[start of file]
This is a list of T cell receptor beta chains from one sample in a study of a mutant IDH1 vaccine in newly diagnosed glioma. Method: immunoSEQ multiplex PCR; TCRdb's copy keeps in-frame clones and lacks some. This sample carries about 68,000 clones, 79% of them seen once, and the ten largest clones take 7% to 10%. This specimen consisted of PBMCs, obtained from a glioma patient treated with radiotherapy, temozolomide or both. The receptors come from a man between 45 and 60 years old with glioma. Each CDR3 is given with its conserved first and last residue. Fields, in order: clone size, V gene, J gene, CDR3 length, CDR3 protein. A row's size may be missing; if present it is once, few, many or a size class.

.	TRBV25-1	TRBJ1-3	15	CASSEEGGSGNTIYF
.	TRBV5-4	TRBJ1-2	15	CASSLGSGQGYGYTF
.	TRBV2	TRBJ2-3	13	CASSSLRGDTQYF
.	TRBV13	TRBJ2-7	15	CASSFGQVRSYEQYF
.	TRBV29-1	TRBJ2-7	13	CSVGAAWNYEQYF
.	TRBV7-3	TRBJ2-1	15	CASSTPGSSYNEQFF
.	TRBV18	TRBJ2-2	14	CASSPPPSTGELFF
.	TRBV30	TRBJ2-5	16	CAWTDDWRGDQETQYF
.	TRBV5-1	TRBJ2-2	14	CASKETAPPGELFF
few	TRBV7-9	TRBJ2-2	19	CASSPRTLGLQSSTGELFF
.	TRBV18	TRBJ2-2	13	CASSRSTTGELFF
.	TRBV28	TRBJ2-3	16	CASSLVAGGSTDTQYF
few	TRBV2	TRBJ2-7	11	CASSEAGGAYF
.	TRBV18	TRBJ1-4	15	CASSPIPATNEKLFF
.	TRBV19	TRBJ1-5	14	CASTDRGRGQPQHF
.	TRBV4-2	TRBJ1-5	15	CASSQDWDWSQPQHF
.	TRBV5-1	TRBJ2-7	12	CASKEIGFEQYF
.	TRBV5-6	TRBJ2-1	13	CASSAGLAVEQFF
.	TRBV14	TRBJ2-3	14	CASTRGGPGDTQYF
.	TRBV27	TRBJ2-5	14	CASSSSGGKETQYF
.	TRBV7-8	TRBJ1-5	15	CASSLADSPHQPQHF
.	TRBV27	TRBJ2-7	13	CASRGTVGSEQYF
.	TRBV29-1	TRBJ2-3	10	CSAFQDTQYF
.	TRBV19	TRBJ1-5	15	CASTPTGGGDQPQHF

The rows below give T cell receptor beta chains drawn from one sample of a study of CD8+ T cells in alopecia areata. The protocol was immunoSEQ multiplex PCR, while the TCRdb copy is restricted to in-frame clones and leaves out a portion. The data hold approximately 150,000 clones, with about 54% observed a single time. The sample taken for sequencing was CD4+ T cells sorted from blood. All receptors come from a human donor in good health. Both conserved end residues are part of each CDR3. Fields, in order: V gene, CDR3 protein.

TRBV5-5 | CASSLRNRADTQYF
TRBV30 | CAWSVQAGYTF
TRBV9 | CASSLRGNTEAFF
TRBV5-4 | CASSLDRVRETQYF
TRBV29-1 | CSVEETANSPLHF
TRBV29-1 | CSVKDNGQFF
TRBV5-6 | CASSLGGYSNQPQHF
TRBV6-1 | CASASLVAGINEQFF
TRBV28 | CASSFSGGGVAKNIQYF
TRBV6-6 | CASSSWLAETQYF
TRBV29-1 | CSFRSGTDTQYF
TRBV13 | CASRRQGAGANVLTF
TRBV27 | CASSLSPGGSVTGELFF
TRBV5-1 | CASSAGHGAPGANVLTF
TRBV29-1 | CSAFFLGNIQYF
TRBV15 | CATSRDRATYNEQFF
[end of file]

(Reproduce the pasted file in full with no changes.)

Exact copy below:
This is a list of T cell receptor beta chains from one sample in a study of a mutant IDH1 vaccine in newly diagnosed glioma. Method: immunoSEQ multiplex PCR; TCRdb's copy keeps in-frame clones and lacks some. This sample carries about 68,000 clones, 79% of them seen once, and the ten largest clones take 7% to 10%. This specimen consisted of PBMCs, obtained from a glioma patient treated with radiotherapy, temozolomide or both. The receptors come from a man between 45 and 60 years old with glioma. Each CDR3 is given with its conserved first and last residue. Fields, in order: clone size, V gene, J gene, CDR3 length, CDR3 protein. A row's size may be missing; if present it is once, few, many or a size class.

.	TRBV25-1	TRBJ1-3	15	CASSEEGGSGNTIYF
.	TRBV5-4	TRBJ1-2	15	CASSLGSGQGYGYTF
.	TRBV2	TRBJ2-3	13	CASSSLRGDTQYF
.	TRBV13	TRBJ2-7	15	CASSFGQVRSYEQYF
.	TRBV29-1	TRBJ2-7	13	CSVGAAWNYEQYF
.	TRBV7-3	TRBJ2-1	15	CASSTPGSSYNEQFF
.	TRBV18	TRBJ2-2	14	CASSPPPSTGELFF
.	TRBV30	TRBJ2-5	16	CAWTDDWRGDQETQYF
.	TRBV5-1	TRBJ2-2	14	CASKETAPPGELFF
few	TRBV7-9	TRBJ2-2	19	CASSPRTLGLQSSTGELFF
.	TRBV18	TRBJ2-2	13	CASSRSTTGELFF
.	TRBV28	TRBJ2-3	16	CASSLVAGGSTDTQYF
few	TRBV2	TRBJ2-7	11	CASSEAGGAYF
.	TRBV18	TRBJ1-4	15	CASSPIPATNEKLFF
.	TRBV19	TRBJ1-5	14	CASTDRGRGQPQHF
.	TRBV4-2	TRBJ1-5	15	CASSQDWDWSQPQHF
.	TRBV5-1	TRBJ2-7	12	CASKEIGFEQYF
.	TRBV5-6	TRBJ2-1	13	CASSAGLAVEQFF
.	TRBV14	TRBJ2-3	14	CASTRGGPGDTQYF
.	TRBV27	TRBJ2-5	14	CASSSSGGKETQYF
.	TRBV7-8	TRBJ1-5	15	CASSLADSPHQPQHF
.	TRBV27	TRBJ2-7	13	CASRGTVGSEQYF
.	TRBV29-1	TRBJ2-3	10	CSAFQDTQYF
.	TRBV19	TRBJ1-5	15	CASTPTGGGDQPQHF

The rows below give T cell receptor beta chains drawn from one sample of a study of CD8+ T cells in alopecia areata. The protocol was immunoSEQ multiplex PCR, while the TCRdb copy is restricted to in-frame clones and leaves out a portion. The data hold approximately 150,000 clones, with about 54% observed a single time. The sample taken for sequencing was CD4+ T cells sorted from blood. All receptors come from a human donor in good health. Both conserved end residues are part of each CDR3. Fields, in order: V gene, CDR3 protein.

TRBV5-5 | CASSLRNRADTQYF
TRBV30 | CAWSVQAGYTF
TRBV9 | CASSLRGNTEAFF
TRBV5-4 | CASSLDRVRETQYF
TRBV29-1 | CSVEETANSPLHF
TRBV29-1 | CSVKDNGQFF
TRBV5-6 | CASSLGGYSNQPQHF
TRBV6-1 | CASASLVAGINEQFF
TRBV28 | CASSFSGGGVAKNIQYF
TRBV6-6 | CASSSWLAETQYF
TRBV29-1 | CSFRSGTDTQYF
TRBV13 | CASRRQGAGANVLTF
TRBV27 | CASSLSPGGSVTGELFF
TRBV5-1 | CASSAGHGAPGANVLTF
TRBV29-1 | CSAFFLGNIQYF
TRBV15 | CATSRDRATYNEQFF